- Eliminate the SEC's Supervised Investment Bank Holding Company consolidated supervision program, and subject investment banking firms that seek consolidated supervision to regulation by the Federal Reserve.
- Authorize Treasury to employ a new special resolution regime—modeled after the FDIC's regime for insured depository institutions—to administer the resolution of failing bank holding companies and Tier 1 Financial Holding Companies.
- Amend Section 13(3) of the Federal Reserve Act to require Treasury approval for any extensions of credit by the Federal Reserve in "unusual and exigent circumstances."
Reorganize Bank Regulators and Increase Bank Regulation
- Eliminate the federal thrift charter and merge the Office of Thrift Supervision and the Office of the Comptroller of the Currency into a new agency, the National Bank Supervisor, to supervise and regulate all federally chartered depository institutions and all federal branches and agencies of foreign banks.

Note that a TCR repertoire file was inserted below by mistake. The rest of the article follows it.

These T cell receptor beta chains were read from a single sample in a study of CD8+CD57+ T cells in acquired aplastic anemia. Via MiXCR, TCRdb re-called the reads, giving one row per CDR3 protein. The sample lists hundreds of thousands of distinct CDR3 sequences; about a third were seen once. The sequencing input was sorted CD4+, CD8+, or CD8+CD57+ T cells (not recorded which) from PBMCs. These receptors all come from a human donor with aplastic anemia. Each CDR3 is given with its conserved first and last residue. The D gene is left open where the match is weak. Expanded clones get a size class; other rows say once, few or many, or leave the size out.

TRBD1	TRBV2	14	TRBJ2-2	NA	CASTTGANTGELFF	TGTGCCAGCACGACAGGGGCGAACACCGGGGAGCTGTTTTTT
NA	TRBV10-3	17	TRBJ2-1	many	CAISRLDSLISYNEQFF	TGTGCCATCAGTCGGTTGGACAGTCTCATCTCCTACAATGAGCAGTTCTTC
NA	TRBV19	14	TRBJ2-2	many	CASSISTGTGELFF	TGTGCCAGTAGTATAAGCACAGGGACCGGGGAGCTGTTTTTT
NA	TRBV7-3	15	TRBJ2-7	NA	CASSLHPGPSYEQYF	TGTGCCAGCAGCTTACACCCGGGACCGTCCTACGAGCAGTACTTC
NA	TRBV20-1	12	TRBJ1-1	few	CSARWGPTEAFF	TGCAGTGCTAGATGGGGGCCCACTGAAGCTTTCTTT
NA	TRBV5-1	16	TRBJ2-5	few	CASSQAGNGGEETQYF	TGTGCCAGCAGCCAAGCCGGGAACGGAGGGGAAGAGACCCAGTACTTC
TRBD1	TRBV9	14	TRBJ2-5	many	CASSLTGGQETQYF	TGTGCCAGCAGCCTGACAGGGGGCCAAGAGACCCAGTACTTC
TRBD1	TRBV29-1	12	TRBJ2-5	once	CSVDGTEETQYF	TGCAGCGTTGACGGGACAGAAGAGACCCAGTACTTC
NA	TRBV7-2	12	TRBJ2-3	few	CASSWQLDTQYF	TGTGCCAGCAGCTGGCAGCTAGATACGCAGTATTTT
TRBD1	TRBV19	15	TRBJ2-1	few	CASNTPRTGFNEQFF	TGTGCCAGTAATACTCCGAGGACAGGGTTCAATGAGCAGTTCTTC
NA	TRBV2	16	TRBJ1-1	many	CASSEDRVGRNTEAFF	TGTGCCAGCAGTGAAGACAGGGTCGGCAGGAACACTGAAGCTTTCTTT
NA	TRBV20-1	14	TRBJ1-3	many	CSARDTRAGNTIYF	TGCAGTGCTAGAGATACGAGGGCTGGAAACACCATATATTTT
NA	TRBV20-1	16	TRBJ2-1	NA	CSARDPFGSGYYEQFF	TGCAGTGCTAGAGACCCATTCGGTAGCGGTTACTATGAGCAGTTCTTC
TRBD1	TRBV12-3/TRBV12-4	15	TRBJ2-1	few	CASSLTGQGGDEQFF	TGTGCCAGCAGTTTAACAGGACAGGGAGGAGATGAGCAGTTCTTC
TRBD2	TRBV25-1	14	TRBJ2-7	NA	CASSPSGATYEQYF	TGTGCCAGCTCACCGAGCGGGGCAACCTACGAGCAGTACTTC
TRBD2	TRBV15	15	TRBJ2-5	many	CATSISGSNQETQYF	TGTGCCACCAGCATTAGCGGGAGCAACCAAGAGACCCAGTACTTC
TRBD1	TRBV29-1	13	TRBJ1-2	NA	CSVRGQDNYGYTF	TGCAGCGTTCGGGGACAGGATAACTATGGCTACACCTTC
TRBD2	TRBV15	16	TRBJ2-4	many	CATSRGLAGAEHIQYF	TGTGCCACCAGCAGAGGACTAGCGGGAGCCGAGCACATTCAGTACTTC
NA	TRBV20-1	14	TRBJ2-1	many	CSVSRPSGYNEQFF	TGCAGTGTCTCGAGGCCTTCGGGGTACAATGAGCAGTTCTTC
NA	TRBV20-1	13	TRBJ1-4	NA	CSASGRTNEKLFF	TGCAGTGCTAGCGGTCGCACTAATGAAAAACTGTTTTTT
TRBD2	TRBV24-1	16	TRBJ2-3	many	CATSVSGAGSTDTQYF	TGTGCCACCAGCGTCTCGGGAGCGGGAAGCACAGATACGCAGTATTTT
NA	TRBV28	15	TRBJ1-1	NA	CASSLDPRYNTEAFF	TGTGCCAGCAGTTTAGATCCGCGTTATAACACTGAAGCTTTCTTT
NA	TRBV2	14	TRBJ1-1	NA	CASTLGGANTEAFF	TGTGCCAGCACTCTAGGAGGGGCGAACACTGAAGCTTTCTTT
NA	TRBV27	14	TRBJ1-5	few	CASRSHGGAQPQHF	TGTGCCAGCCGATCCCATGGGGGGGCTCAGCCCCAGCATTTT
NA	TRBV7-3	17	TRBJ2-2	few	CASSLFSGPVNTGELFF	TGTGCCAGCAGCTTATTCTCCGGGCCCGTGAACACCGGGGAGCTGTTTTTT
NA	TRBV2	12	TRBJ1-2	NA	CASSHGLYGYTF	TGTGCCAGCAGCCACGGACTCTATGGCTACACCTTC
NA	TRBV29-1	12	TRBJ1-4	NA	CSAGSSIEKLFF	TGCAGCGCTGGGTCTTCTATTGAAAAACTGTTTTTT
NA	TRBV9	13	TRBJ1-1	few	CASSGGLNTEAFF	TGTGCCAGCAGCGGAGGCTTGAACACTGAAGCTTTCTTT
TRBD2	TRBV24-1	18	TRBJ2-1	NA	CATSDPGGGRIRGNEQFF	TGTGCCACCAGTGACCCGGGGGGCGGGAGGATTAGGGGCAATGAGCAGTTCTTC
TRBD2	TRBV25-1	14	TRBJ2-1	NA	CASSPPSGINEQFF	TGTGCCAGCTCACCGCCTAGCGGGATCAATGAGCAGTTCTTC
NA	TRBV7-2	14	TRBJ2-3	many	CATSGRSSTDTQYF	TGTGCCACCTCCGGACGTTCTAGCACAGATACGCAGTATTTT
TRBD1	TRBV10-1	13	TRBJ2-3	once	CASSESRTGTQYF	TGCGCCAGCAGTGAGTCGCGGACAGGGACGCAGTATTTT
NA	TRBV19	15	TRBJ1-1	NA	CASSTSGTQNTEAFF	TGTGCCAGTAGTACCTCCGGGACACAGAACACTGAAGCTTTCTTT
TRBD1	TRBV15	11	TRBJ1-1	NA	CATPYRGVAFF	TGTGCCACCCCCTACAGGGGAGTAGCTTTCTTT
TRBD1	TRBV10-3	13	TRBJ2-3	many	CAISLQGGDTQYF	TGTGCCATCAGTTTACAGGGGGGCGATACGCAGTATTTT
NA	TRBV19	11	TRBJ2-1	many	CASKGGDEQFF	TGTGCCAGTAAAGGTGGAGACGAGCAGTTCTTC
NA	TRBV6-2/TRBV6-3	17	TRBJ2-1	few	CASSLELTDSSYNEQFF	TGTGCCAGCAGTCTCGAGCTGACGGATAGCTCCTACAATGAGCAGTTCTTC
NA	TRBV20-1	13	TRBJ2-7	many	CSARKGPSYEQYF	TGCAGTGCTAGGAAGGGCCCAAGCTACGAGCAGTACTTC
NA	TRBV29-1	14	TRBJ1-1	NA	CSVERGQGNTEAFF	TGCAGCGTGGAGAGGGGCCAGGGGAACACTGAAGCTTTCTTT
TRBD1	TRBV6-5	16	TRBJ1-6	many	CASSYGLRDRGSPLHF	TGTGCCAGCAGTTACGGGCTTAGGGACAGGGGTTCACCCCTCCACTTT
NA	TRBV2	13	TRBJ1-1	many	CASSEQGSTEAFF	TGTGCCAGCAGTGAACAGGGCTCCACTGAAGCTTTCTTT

- Close "loopholes … for thrift holding companies, industrial loan companies, credit card banks, trust companies, and grandfathered 'nonbank' banks" and subject them to supervision and regulation by the Federal Reserve.
- Conduct a "fundamental reassessment" of current regulatory capital requirements for banks and bank holding companies, with a report due by December 31, 2009.
- Require Treasury and HUD to develop recommendations on the future of government-sponsored entities and the Federal Home Loan Bank system.
Enlarge Supervision and Regulation of Financial Markets and Products
- Require banking agencies to promulgate regulations that require originators or sponsors of securitizations to retain a financial interest in the credit risk of the securitized exposure.